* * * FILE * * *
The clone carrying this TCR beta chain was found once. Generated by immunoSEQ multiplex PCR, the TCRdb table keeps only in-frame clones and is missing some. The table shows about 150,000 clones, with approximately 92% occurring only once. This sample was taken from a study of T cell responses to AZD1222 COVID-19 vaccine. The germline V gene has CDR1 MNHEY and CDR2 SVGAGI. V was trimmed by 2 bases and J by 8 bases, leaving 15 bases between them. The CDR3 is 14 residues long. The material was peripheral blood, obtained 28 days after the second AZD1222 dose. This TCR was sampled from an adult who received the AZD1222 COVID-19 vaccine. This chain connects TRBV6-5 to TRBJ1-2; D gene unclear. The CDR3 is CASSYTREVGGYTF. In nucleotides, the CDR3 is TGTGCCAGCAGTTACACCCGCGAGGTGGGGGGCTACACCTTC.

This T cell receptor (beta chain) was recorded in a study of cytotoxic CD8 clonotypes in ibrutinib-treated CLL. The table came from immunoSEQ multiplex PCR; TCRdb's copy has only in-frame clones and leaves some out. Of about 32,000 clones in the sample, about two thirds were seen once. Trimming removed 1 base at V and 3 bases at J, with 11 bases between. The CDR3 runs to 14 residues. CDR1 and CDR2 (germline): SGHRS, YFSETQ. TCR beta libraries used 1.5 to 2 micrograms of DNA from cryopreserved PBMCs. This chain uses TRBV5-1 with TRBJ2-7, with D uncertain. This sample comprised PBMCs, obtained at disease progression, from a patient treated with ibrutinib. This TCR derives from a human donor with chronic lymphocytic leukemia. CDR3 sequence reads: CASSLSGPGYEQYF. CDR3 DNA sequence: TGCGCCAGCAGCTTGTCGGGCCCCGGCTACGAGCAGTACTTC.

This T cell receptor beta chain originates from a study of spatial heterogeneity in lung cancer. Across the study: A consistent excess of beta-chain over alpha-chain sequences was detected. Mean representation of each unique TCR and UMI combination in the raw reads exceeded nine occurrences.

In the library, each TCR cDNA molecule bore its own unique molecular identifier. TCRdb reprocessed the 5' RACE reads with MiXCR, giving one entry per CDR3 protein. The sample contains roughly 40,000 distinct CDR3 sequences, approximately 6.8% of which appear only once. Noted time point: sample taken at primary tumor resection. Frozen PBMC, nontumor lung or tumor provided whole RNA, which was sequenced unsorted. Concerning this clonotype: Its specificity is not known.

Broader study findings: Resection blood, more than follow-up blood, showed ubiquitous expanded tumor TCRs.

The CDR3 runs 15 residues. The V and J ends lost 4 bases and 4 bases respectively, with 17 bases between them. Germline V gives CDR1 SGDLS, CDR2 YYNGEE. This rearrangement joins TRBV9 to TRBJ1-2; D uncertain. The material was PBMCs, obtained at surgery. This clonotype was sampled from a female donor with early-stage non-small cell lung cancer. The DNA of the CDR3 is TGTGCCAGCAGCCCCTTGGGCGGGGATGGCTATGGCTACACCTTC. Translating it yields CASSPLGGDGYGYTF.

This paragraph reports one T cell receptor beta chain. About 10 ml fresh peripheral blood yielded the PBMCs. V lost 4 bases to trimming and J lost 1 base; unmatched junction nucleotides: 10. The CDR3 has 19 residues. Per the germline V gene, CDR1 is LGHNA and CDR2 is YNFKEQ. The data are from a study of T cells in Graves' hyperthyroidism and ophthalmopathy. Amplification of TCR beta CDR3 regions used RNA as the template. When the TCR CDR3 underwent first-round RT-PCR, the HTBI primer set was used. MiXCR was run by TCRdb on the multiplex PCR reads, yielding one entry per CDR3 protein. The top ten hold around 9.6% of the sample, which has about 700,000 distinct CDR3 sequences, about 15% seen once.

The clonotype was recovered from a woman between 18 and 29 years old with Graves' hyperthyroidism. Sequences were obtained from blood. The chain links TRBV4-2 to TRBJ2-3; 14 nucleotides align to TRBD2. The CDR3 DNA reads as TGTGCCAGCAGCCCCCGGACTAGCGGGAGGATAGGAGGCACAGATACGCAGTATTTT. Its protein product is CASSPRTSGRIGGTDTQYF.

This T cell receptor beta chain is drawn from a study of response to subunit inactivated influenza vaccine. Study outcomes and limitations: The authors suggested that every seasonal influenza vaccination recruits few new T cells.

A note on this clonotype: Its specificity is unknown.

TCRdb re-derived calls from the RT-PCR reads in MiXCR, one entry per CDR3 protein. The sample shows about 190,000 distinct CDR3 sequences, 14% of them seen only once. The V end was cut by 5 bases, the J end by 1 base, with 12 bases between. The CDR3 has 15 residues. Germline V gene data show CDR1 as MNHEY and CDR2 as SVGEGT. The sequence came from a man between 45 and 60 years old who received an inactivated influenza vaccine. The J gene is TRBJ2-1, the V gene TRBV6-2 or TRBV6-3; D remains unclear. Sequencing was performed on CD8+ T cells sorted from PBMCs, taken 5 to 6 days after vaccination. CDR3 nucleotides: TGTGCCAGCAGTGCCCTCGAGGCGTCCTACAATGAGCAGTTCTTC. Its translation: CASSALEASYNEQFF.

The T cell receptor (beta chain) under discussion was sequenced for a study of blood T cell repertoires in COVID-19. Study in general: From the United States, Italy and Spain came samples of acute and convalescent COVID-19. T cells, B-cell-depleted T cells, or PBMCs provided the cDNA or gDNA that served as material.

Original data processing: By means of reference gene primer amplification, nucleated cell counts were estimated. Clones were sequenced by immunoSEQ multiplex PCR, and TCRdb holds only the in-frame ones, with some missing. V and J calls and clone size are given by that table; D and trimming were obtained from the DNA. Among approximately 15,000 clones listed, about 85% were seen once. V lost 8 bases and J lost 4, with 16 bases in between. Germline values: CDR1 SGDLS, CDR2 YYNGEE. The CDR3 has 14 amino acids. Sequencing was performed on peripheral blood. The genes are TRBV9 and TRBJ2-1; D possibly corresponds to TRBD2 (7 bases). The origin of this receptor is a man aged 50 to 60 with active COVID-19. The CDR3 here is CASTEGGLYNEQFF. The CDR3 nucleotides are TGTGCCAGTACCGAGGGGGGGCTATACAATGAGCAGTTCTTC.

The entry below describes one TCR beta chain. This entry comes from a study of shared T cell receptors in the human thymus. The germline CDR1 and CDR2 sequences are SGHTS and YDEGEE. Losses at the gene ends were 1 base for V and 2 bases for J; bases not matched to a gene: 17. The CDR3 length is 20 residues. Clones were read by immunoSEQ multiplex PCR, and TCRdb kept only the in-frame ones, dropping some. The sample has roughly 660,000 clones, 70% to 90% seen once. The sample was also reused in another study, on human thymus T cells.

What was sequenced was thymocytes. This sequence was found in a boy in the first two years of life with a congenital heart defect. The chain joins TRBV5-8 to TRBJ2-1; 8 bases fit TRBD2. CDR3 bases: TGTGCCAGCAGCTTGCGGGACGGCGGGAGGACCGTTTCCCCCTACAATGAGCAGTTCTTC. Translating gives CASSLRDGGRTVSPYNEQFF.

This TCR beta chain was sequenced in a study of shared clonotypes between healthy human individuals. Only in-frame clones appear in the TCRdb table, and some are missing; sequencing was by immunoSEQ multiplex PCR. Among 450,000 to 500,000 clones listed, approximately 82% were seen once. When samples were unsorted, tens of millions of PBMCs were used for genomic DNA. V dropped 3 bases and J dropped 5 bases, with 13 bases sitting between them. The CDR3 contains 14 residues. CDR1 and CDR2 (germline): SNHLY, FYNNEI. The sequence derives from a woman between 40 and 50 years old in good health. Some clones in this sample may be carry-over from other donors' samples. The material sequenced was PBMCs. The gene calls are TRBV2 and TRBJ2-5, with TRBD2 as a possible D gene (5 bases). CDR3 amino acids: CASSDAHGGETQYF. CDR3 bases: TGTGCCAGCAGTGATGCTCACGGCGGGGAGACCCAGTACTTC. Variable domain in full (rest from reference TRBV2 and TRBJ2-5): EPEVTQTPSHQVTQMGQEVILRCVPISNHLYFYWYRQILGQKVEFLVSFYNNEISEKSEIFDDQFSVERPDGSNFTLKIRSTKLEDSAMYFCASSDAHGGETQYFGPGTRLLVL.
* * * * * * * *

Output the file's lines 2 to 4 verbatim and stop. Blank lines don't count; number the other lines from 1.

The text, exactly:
This T cell receptor (beta chain) was recorded in a study of cytotoxic CD8 clonotypes in ibrutinib-treated CLL. The table came from immunoSEQ multiplex PCR; TCRdb's copy has only in-frame clones and leaves some out. Of about 32,000 clones in the sample, about two thirds were seen once. Trimming removed 1 base at V and 3 bases at J, with 11 bases between. The CDR3 runs to 14 residues. CDR1 and CDR2 (germline): SGHRS, YFSETQ. TCR beta libraries used 1.5 to 2 micrograms of DNA from cryopreserved PBMCs. This chain uses TRBV5-1 with TRBJ2-7, with D uncertain. This sample comprised PBMCs, obtained at disease progression, from a patient treated with ibrutinib. This TCR derives from a human donor with chronic lymphocytic leukemia. CDR3 sequence reads: CASSLSGPGYEQYF. CDR3 DNA sequence: TGCGCCAGCAGCTTGTCGGGCCCCGGCTACGAGCAGTACTTC.

This T cell receptor beta chain originates from a study of spatial heterogeneity in lung cancer. Across the study: A consistent excess of beta-chain over alpha-chain sequences was detected. Mean representation of each unique TCR and UMI combination in the raw reads exceeded nine occurrences.

In the library, each TCR cDNA molecule bore its own unique molecular identifier. TCRdb reprocessed the 5' RACE reads with MiXCR, giving one entry per CDR3 protein. The sample contains roughly 40,000 distinct CDR3 sequences, approximately 6.8% of which appear only once. Noted time point: sample taken at primary tumor resection. Frozen PBMC, nontumor lung or tumor provided whole RNA, which was sequenced unsorted. Concerning this clonotype: Its specificity is not known.